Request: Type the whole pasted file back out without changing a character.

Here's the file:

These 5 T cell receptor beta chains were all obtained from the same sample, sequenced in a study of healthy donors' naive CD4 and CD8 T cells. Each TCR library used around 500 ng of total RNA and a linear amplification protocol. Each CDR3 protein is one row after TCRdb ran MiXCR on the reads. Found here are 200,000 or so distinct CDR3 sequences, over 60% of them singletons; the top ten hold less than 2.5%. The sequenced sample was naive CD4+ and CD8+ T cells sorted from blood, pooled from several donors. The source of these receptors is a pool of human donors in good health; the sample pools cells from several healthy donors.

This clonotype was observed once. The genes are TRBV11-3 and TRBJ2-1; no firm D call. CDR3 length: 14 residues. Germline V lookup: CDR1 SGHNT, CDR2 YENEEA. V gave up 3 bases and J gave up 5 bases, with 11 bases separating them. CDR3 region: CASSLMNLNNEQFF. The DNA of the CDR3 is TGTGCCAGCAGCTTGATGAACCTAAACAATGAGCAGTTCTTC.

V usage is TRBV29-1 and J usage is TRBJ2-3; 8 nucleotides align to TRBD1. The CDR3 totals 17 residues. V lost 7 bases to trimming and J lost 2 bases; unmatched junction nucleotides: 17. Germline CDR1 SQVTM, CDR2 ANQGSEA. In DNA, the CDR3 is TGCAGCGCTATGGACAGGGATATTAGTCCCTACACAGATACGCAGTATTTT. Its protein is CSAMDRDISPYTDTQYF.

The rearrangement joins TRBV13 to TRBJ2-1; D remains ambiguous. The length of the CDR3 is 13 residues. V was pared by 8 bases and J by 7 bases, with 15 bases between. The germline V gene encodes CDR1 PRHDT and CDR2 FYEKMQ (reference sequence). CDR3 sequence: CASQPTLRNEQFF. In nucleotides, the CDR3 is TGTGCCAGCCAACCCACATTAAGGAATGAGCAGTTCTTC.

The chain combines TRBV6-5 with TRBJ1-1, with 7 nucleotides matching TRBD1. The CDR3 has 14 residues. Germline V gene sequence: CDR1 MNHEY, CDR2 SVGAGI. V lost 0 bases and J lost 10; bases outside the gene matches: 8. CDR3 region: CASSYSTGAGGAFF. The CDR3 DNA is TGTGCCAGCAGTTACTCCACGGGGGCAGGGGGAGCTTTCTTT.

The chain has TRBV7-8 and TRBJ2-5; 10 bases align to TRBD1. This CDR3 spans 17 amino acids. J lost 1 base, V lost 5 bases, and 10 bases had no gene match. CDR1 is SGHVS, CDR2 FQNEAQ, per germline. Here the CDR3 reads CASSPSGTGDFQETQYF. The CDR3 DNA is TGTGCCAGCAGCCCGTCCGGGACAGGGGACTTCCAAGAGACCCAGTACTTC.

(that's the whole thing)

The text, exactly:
These 5 T cell receptor beta chains were all obtained from the same sample, sequenced in a study of healthy donors' naive CD4 and CD8 T cells. Each TCR library used around 500 ng of total RNA and a linear amplification protocol. Each CDR3 protein is one row after TCRdb ran MiXCR on the reads. Found here are 200,000 or so distinct CDR3 sequences, over 60% of them singletons; the top ten hold less than 2.5%. The sequenced sample was naive CD4+ and CD8+ T cells sorted from blood, pooled from several donors. The source of these receptors is a pool of human donors in good health; the sample pools cells from several healthy donors.

This clonotype was observed once. The genes are TRBV11-3 and TRBJ2-1; no firm D call. CDR3 length: 14 residues. Germline V lookup: CDR1 SGHNT, CDR2 YENEEA. V gave up 3 bases and J gave up 5 bases, with 11 bases separating them. CDR3 region: CASSLMNLNNEQFF. The DNA of the CDR3 is TGTGCCAGCAGCTTGATGAACCTAAACAATGAGCAGTTCTTC.

V usage is TRBV29-1 and J usage is TRBJ2-3; 8 nucleotides align to TRBD1. The CDR3 totals 17 residues. V lost 7 bases to trimming and J lost 2 bases; unmatched junction nucleotides: 17. Germline CDR1 SQVTM, CDR2 ANQGSEA. In DNA, the CDR3 is TGCAGCGCTATGGACAGGGATATTAGTCCCTACACAGATACGCAGTATTTT. Its protein is CSAMDRDISPYTDTQYF.

The rearrangement joins TRBV13 to TRBJ2-1; D remains ambiguous. The length of the CDR3 is 13 residues. V was pared by 8 bases and J by 7 bases, with 15 bases between. The germline V gene encodes CDR1 PRHDT and CDR2 FYEKMQ (reference sequence). CDR3 sequence: CASQPTLRNEQFF. In nucleotides, the CDR3 is TGTGCCAGCCAACCCACATTAAGGAATGAGCAGTTCTTC.

The chain combines TRBV6-5 with TRBJ1-1, with 7 nucleotides matching TRBD1. The CDR3 has 14 residues. Germline V gene sequence: CDR1 MNHEY, CDR2 SVGAGI. V lost 0 bases and J lost 10; bases outside the gene matches: 8. CDR3 region: CASSYSTGAGGAFF. The CDR3 DNA is TGTGCCAGCAGTTACTCCACGGGGGCAGGGGGAGCTTTCTTT.

The chain has TRBV7-8 and TRBJ2-5; 10 bases align to TRBD1. This CDR3 spans 17 amino acids. J lost 1 base, V lost 5 bases, and 10 bases had no gene match. CDR1 is SGHVS, CDR2 FQNEAQ, per germline. Here the CDR3 reads CASSPSGTGDFQETQYF. The CDR3 DNA is TGTGCCAGCAGCCCGTCCGGGACAGGGGACTTCCAAGAGACCCAGTACTTC.